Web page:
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Out of 10: 'Avengers Assemble'

They have a Hulk- I have a Sulk.

By Conor HuftonPublished 6 years ago 3 min read
Photographer: 'Ok Guys, though you aren't all Iron Man, I want you to look like you're relevant to the plot' 

The film that first saw some of the MCU’s most known heroes coming together. ‘Some of MCU’s most known heroes coming together’ was the original title but changed because it was…awful. Also I’m lying.

I’ll avoid over discussion of performance, it’s an ensemble piece and most roles are reprised. The only major new cast member was Mark Ruffalo who brought a sense of relatability and subdued trouble to the Hulk.

There are creative scenes to reintroduce the leads, all with a sense of individual style. Iron Man’s introduction shows the power of his suit as well as his personal relationships, Captain America’s shows his strength and eagerness to fill the role of soldier again. The introductions of Black Widow and the Hulk stand out. Black Widow’s gives clever expectation of subversion, segues effortlessly into humour from tension and makes an incredible display of her acrobatic fighting style. By the way, Scarlett's voice is great.

The Hulk’s shows the difficulties of living with a monstrous personality and the semi comical semi dramatic portrayal of distrust and caution this would cause.

The main positive is seamlessly merging differing worlds that were explored previously. Supporting characters texture the film. Clark Gregg’s agent Coulson brings a sense of relatability and subdued competence; in awe of superheroes like Captain America but able to perform a job that would amaze the average person. Samuel L Jackson’s Nick Fury gives a sense of morally grey authority, unafraid of using deception to motivate heroes, and with moral superiority over the council he answers to. It's unclear what Jeremy Renner's Hawkeye provides

Bless Him

Falcon was more relevant to this film than Hawkeye, and he wasnt even in it.

There are some interesting scenes of inner group conflict, manipulation, and moral ambiguity that give needed depth. Similar depth comes from Iron Man’s actions in the final battle, which inventively uses intertwining plot points to resolve one another, meanwhile developing a character and solidifying the group dynamic at a logical time in the story. Arguably the best scene involves the Avengers' interactions being exhausted and Loki’s widespread and tense destruction forces the characters have to fully show their resources. The Hulk’s transformation and Iron Man and Captain America’s teamwork are particularly impactful results of this event. The film never loses focus and any subplots or character arcs are inextricably linked with the Loki allying with invaders storyline.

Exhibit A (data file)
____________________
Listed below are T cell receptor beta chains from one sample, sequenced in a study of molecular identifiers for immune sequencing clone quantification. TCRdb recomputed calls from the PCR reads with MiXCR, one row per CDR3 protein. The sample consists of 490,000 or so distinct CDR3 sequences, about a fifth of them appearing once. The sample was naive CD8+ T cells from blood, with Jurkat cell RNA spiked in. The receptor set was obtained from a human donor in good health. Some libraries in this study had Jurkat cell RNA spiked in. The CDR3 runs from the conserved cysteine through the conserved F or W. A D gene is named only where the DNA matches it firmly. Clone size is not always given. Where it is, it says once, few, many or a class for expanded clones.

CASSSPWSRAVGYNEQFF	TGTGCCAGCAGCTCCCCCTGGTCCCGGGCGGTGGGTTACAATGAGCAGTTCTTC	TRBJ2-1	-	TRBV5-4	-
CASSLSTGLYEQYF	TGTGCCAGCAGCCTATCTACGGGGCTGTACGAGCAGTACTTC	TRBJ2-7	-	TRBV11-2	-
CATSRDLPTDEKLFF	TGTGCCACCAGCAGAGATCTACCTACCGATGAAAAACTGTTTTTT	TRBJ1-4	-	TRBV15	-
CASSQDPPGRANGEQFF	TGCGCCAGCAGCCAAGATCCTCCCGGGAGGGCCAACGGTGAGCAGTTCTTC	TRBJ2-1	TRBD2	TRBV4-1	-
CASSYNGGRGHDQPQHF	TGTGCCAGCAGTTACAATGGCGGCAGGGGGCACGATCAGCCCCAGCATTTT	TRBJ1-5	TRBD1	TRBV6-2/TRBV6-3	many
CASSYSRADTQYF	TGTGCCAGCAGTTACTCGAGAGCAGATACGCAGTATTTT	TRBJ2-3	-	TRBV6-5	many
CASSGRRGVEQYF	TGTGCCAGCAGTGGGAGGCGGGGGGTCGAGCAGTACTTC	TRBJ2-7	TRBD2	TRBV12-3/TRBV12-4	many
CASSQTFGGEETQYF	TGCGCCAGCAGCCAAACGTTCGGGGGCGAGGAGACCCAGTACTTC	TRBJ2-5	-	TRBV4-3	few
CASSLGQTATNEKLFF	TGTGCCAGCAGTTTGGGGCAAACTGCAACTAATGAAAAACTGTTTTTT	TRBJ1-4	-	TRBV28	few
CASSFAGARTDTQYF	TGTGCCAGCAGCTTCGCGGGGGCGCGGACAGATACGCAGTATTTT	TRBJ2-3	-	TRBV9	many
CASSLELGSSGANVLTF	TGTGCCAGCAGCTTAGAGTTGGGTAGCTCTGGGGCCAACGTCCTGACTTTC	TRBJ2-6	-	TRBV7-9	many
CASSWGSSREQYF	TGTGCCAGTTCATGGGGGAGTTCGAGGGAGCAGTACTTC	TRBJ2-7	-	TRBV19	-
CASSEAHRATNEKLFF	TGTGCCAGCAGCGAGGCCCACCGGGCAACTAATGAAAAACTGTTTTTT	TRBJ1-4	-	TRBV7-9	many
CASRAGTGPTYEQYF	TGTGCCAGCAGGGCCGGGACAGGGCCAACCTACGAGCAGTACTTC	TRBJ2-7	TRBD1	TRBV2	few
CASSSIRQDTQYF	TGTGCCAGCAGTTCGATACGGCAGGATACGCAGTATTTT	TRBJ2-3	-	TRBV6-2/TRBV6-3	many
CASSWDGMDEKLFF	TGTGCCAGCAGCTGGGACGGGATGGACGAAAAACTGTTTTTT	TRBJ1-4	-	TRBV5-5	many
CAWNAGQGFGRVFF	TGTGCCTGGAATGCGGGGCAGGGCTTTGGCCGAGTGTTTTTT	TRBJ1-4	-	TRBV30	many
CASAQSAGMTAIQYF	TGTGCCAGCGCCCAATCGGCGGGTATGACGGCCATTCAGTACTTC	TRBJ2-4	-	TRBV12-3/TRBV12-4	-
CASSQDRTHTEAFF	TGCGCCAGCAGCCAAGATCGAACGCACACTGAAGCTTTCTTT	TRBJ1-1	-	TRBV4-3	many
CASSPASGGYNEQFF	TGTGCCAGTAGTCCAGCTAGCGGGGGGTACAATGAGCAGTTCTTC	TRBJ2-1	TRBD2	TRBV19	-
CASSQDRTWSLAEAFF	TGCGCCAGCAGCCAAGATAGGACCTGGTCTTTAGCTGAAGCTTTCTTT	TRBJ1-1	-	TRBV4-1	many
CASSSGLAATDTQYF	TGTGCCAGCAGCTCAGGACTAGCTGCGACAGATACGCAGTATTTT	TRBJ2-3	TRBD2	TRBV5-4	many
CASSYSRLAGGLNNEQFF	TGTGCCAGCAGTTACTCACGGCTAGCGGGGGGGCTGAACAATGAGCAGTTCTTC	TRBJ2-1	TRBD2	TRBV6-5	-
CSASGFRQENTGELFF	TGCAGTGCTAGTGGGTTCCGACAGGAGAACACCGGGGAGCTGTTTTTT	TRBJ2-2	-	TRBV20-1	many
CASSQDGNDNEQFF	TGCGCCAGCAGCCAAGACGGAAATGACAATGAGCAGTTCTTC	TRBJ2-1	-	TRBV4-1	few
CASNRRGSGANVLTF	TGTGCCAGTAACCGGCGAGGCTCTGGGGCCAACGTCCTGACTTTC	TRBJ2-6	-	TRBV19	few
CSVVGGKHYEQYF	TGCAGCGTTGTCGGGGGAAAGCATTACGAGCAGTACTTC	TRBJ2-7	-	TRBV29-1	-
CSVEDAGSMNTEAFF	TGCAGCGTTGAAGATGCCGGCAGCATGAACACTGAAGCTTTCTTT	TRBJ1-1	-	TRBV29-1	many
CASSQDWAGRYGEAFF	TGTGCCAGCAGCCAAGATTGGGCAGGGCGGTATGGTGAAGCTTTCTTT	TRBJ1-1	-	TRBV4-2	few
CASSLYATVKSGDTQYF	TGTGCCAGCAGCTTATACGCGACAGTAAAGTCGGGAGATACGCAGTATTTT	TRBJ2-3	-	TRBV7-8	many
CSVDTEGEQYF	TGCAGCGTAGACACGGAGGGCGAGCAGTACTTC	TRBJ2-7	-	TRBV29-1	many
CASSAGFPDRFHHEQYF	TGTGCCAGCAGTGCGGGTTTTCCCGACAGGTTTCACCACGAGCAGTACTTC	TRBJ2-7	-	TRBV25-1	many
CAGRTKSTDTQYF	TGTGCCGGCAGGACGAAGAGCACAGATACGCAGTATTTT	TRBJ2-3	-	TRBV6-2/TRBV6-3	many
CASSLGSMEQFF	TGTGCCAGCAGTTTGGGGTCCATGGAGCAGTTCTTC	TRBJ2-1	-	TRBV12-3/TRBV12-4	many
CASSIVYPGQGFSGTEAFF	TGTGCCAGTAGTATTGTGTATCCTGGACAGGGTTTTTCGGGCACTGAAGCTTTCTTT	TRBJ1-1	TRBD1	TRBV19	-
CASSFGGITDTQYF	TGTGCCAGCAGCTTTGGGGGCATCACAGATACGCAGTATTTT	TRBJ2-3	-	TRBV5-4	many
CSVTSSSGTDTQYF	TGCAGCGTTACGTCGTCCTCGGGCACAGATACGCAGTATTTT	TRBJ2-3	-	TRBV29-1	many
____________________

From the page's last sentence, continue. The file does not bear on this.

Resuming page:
The basic plot is occasionally flavoured by cunning from Loki and slight diversion from typical tropes; e.g. his brainwashed servants showing independent thought and characteristics rather than seeming zombified. There are also surprisingly complex but short lived exchanges between Loki and the heroes that give a sense of capability and personal history to less physically powerful Avengers. As mentioned before, the plot is basic; it could broadly belong to any fantastical team action film. The idea of using a basic plot and subtly flavouring other details was intentional for a crossover film thats main commercial appeal was potential fan service. There was a possible concern to seem overly intellectual.

The writers borrow plot devices from the hero’s solo films for fulfilling inclusivity. There’s also an obvious effort to provide a self-contained group of events with a distinctive resolution so new viewers aren’t alienated, a balance that’s challenging to achieve in an ambitious crossover. With an end that shows promise and acknowledges the events the film initiated, Avengers Assemble is a satisfying start to a more connected fictional universe.

Now for the Rating

'Of course we value you, Hawkeye. Would it make you feel better if we let you in the middle pointing your arrow at an ACTUAL GOD like there's a chance you might be able to hurt him?'

7 out of 10. It’s not perfect. I’ve pointed out the positives of a basic plot, but there are disadvantages. One is the potential overreliance on simply showing popular characters.

They attempt to stop this from being egregious by giving plausible working relationships, but the overreliance arguably limits texturing the story or characters further.

A lot of the action seems unnecessarily long and repetitive. Sometimes it’s totally needless; there’s no conflict in the fight between Cap, Thor, and Iron Man when their alliance is a foregone conclusion and there’s little excitement in the scene. Towards the end, the heroes effortlessly use basic attacks on several anonymous seemingly weak aliens for several minutes, resulting in an uninteresting experience with little sense of threat attached.

It can seem slightly padded, but this is slightly lessened by interesting events happening in the midst of battle (E.g. Bruce Banner’s limited control over his rage, Tony’s self-sacrifice). It’s undoubtedly responsible for a lot of amazing films that have come since, but this is probably part of its weakness in hindsight; since so many elements have been improved on in later MCU entries, re-entering the mind-set of being totally captivated is difficult.


About the Creator

Conor Hufton

getting better at this writing thing (aka slowly learning the alphabet, learnt how to use pen). Spanning critical writing, fantasy, parody and sci-fi (ruining all of them in the process).

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